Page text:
In the library of Congress in Washington DC, directly above a case that displays the contents of Abraham Lincolnís pockets the night of his assassination, hangs an etching by John Sartain. Titled "Abraham Lincoln the Martyr/Victorious" (1865), it depicts Lincoln, surrounded by harp playing angels, ascending to a mythological heaven into the waiting arms of George Washington.
When I first saw this print, I was struck by the total confusion inherent in this image. George Washington is interchangeable with God and Lincoln has replaced Christ in a pseudo-classical rendition of an ascension scene; the Father of our nation and the Savior of the Union. What intrigued me most is that the blending of politics and religion in this etching presents a valid commentary on our current government. Is the framework of our nation really based on the laws of God or is religion often the shroud that disguises political motivation and convinces us that we are acting on the right side of God? I wanted to take this notion of A. Lincoln and push it until he became an American icon seen simultaneously as Christ and martyred president, eliminating as much of the actual man as possible.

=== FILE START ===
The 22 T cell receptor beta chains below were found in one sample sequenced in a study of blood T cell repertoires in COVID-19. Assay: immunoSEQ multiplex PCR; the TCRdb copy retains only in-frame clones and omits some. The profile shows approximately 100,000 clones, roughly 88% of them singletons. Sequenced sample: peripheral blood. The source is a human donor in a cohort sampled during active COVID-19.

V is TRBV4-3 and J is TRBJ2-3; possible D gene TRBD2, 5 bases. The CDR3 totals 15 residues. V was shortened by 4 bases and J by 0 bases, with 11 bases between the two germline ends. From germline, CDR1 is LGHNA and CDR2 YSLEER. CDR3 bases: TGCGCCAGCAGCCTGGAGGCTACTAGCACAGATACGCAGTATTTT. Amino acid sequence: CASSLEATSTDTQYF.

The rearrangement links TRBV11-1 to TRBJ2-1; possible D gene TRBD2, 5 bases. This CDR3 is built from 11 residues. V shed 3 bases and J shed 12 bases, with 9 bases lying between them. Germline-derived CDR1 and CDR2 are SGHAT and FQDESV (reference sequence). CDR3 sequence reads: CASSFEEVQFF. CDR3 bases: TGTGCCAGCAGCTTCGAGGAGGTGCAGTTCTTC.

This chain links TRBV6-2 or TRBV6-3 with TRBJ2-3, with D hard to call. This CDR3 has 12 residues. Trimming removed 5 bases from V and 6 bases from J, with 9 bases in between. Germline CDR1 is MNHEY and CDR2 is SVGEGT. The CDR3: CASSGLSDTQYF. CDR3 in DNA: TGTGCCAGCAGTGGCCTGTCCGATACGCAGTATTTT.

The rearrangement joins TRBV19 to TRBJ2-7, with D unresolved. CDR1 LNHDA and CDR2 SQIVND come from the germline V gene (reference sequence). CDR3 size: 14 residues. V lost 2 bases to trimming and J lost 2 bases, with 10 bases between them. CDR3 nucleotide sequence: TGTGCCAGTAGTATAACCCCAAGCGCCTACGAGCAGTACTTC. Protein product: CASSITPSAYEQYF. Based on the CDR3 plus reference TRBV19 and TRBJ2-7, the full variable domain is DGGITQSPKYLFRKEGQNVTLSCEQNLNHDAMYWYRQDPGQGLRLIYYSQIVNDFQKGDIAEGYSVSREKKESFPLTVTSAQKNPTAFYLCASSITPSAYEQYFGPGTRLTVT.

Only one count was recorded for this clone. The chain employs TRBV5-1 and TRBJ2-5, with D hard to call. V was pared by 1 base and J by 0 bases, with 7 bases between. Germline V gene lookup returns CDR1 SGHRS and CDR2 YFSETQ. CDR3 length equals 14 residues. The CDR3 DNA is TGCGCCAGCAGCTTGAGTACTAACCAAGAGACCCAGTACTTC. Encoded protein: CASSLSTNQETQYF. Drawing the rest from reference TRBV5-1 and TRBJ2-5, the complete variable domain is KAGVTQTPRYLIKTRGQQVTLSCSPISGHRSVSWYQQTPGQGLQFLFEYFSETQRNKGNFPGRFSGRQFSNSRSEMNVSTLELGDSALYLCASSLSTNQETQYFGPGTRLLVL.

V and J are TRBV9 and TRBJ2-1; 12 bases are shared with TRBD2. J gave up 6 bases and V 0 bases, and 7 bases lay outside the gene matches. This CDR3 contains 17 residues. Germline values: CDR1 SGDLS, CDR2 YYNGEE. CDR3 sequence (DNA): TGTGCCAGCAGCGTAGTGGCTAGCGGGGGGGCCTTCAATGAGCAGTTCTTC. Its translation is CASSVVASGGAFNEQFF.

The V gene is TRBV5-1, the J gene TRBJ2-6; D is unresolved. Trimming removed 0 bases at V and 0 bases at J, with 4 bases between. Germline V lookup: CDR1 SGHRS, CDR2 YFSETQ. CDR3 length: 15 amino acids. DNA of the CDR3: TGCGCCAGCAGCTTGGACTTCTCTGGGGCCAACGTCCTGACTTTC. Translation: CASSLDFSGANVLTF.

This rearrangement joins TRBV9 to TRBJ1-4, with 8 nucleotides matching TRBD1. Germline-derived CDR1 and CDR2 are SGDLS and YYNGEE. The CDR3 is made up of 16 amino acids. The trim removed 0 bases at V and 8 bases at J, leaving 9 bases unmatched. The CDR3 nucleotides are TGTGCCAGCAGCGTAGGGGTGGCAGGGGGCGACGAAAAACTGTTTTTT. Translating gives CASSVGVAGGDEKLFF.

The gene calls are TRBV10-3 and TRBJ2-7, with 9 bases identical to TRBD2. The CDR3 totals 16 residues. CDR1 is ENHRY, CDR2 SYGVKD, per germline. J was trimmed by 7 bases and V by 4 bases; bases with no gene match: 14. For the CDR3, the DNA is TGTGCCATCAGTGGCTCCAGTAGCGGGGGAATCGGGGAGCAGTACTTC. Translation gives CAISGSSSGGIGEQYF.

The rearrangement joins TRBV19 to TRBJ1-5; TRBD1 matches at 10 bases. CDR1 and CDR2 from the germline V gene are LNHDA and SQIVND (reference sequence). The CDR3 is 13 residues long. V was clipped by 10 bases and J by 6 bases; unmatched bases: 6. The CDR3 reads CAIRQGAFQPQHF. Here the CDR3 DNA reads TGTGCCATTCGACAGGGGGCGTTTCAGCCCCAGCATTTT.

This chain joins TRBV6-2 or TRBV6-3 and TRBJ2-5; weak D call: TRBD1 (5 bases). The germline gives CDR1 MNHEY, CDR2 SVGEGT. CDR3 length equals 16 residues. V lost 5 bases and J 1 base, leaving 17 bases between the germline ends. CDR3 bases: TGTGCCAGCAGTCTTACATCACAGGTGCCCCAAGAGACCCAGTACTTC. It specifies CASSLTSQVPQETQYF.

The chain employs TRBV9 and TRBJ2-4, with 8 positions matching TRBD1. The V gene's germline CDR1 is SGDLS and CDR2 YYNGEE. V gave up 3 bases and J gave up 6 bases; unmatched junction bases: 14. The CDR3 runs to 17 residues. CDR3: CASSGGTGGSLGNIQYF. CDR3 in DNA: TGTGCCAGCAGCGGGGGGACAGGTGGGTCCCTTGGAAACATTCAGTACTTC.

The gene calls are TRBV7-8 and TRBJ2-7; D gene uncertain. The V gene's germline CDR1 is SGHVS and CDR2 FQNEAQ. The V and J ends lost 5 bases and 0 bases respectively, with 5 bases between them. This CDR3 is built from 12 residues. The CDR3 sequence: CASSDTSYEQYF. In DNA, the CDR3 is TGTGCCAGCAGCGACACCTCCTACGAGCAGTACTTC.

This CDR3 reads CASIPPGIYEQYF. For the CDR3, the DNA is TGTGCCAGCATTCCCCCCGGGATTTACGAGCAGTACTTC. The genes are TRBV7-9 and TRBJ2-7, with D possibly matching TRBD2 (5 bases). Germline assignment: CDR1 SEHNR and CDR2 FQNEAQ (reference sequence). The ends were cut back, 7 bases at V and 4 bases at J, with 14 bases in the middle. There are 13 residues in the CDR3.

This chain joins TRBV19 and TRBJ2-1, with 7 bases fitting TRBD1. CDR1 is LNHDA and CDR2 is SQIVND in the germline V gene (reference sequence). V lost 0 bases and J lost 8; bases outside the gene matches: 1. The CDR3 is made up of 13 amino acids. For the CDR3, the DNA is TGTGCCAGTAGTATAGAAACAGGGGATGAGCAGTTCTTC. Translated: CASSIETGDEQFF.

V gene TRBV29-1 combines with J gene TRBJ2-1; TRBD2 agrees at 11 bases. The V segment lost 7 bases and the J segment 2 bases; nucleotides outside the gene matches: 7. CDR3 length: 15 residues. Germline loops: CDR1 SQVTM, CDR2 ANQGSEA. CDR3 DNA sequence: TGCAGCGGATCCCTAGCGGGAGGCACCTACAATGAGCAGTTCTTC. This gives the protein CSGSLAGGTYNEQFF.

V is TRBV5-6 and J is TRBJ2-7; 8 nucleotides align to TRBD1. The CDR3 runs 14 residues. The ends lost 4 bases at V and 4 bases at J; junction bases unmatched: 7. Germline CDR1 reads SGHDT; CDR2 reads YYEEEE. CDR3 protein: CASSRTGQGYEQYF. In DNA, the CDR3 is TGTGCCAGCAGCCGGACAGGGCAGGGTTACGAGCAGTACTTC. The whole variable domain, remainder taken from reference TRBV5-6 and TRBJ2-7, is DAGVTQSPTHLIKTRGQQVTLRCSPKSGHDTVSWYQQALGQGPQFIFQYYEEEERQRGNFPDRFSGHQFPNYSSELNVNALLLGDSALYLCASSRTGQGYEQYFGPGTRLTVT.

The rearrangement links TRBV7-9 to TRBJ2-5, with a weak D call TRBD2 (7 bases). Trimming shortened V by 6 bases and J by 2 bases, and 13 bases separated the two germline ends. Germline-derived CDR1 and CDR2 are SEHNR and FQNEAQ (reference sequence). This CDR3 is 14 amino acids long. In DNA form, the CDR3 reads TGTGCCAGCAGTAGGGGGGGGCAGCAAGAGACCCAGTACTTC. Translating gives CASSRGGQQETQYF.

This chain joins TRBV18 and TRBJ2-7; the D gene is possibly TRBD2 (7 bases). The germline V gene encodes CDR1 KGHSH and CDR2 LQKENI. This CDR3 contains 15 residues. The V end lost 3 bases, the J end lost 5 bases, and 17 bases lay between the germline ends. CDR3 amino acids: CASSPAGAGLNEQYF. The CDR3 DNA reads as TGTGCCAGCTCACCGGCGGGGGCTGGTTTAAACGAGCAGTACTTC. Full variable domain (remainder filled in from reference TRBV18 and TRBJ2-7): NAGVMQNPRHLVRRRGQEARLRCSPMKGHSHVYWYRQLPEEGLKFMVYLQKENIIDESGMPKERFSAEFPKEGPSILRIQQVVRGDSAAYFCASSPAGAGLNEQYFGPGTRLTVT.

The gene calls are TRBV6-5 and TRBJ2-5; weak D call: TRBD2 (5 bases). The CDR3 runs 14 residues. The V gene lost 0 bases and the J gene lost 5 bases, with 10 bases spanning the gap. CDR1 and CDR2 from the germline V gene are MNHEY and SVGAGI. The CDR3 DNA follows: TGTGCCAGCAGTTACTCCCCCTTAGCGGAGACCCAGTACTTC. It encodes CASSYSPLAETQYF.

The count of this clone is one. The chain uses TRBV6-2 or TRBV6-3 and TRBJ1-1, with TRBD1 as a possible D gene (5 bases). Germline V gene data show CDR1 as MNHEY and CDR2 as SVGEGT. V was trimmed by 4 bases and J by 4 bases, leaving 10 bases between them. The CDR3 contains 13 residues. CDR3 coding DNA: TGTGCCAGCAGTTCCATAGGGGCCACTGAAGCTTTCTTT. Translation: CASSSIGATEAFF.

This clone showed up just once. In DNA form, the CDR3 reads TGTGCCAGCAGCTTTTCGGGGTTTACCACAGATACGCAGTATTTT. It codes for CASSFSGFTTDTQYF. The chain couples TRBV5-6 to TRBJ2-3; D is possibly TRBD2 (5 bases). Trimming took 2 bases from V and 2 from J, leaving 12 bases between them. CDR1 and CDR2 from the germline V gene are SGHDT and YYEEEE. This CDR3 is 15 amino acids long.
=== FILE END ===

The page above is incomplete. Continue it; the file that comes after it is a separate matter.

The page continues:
Already working in a style that shares the concerns of early Italian painting structures and color, I borrowed the green skin tones and gold background from a Sienese crucifixion scene for a simple portrait of Lincoln. Another painting inspired by an 1865 print by J.L. McGee, an etching of Satan tempting Booth to assassinate Lincoln, along with my own version of Lincoln ascending to heaven make up what could be two missing scenes from the life of Christ.